The Congregation’s Role in Preaching (Yes, Preaching!)

At least the congregation has a passive role in preaching, right? Wrong.

Preaching is an active element of congregational worship. John Piper is right to define preaching as “expository exultation.” Peter exhorts preachers to “speak as the oracles of God” (1 Pet. 4:11). This means that when people hear true preaching, they are engaging with God. The preacher’s task is to facilitate fellowship between the congregation and the Lord. True preaching upholds Christ in such a way that hearers meaningfully commune with the Almighty. In this way, preachers are simply instruments through which believers behold their God.

In Nehemiah 8, God’s peopleafter years of rebellion and neglect of Scripturerecommit themselves to God’s Word. After Ezra and others expounded the Scriptures, Nehemiah 8:6 reads, “And Ezra blessed the Lord, the great God. And all the people answered, ‘Amen, Amen,’ lifting up their hands; and they bowed their heads, and worshipped the Lord with their faces to the ground.”

Notice how the people actively interacted with the Lord in the context of biblical exposition. And this was described as worship. How could it not? The people were engaging with God. Commenting on this text, Charles Simeon (1759–1836) asserted:

They did not look to the creature, but to God, whose voice they heard, and whose authority they acknowledged, in every word that was spoken. What a contrast does this form with the manner in which the word of God is heard amongst us! How rarely do we find persons duly impressed with a sense of their obligation to God for giving them a revelation of his will! How rarely do men at this day look through the preacher unto God, and hear God speaking to them by the voice of his servants!1

Consider that phrase “look through the preacher unto God.” Think of that the next time you sit under preaching! So long as the sermon is faithful to the Scriptures, you are communing with the living God.

The Congregation’s Role in Baptism and the Lord’s Supper

The congregation’s role in the sacraments is tremendous, though perhaps it’s not obvious with regard to baptism. Christians tend to think that baptism is merely about a new believer’s profession of faith: someone’s personal decision to express their allegiance to Christ. And that’s certainly one necessary element. But it’s only part of the story.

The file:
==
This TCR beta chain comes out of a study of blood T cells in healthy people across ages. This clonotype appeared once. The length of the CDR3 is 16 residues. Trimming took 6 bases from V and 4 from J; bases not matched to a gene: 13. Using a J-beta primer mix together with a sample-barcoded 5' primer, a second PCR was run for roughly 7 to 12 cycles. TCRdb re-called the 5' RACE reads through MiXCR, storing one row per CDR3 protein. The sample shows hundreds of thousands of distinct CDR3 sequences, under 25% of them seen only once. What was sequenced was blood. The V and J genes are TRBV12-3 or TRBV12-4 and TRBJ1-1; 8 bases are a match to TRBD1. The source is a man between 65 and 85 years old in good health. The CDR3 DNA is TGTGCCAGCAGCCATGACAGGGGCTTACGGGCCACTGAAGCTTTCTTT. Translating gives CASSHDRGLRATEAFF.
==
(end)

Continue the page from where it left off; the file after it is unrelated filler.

In baptism, the believer declares both his union with Christ and his union with Christ’s church. In other words, baptism is best understood as an avenue of entrance into formal membership of a local church. The New Testament has no category for a Christian who’s not a part of a local body of believers. This means that when a congregation witnesses a baptism, they are formally welcoming that new Christian into their family. It should be a sweet occasion in which the whole church celebrates the goodness of God.

Similarly, when we take the Lord’s Supper, a Christian communes with Christ. But we must never forget that the Lord’s Supper is a family meal in which we acknowledge our bonds and fellowship with one another. The “He” and “me” of communion becomes the “we.” What He has done for me on the cross has purchased the fellowship we together share.


The congregation has a role in every element of the Sunday morning gatherings. Again, congregations are not audiences. In light of this, consider three practical applications.

1. Think about corporate worship before you worship corporately.

I pastor a church that uses a bulletin which includes the order of service. I have long made it my practice to read our bulletins before our gatherings. This helps me prepare my heart for worship!

Whether your church has a bulletin or not, I encourage you to arrive early on Sundays. Take a moment to consider the different elements of your church’s worship. And then think, “How will I participate this morning? What’s my role in the songs? In the prayer of confession? In the Scripture reading? In the sermon?”

Don’t let the elements of the service wash over you without pondering their significance.

2. Look at others during corporate worship.

I occasionally have the privilege of leading the singing at my church. One of the sweetest parts of this is getting to face hundreds of saints as they sing. Unfortunately, the average church member misses out on this because our sanctuary is designed to emphasize what’s happening up front. Nevertheless, I encourage members to look around at each other throughout our service.

Remember, one of the ways we let the Word of Christ dwell in us richly is by encouraging one another with psalms, hymns, and spiritual songs. This means when I worship God in song, I’m not only addressing God, I’m reminding the saint next to me of the goodness of God and the beauty of his promises.

3. Plead for God’s blessing upon your gatherings.

If you’re a member of a local church, the most important thing in your life is what happens when your church gathers on Sundays.

Corporate worship is the rushing river that runs through every current of your life. So make it a priority to plead with God that he would greatly bless your church’s gatherings. He’s already made special promises to his gathered people: the risen Christ is in your midst! With your whole heart, seek and anticipate God’s rich supply of grace in corporate worship.

* * * * *

[1] Charles Simeon, Expository Outlines on the Whole Bible (Grand Rapids: Baker, 1988), 4:292.

For more on this topic, read A Foolproof Discipling Program: Corporate Worship, by John Sarver

Zack DiPrima

Zack DiPrima is a teaching elder of Trinity Church Kennesaw in Kennesaw, Georgia.

9Marks articles are made possible by readers like you. Donate Today.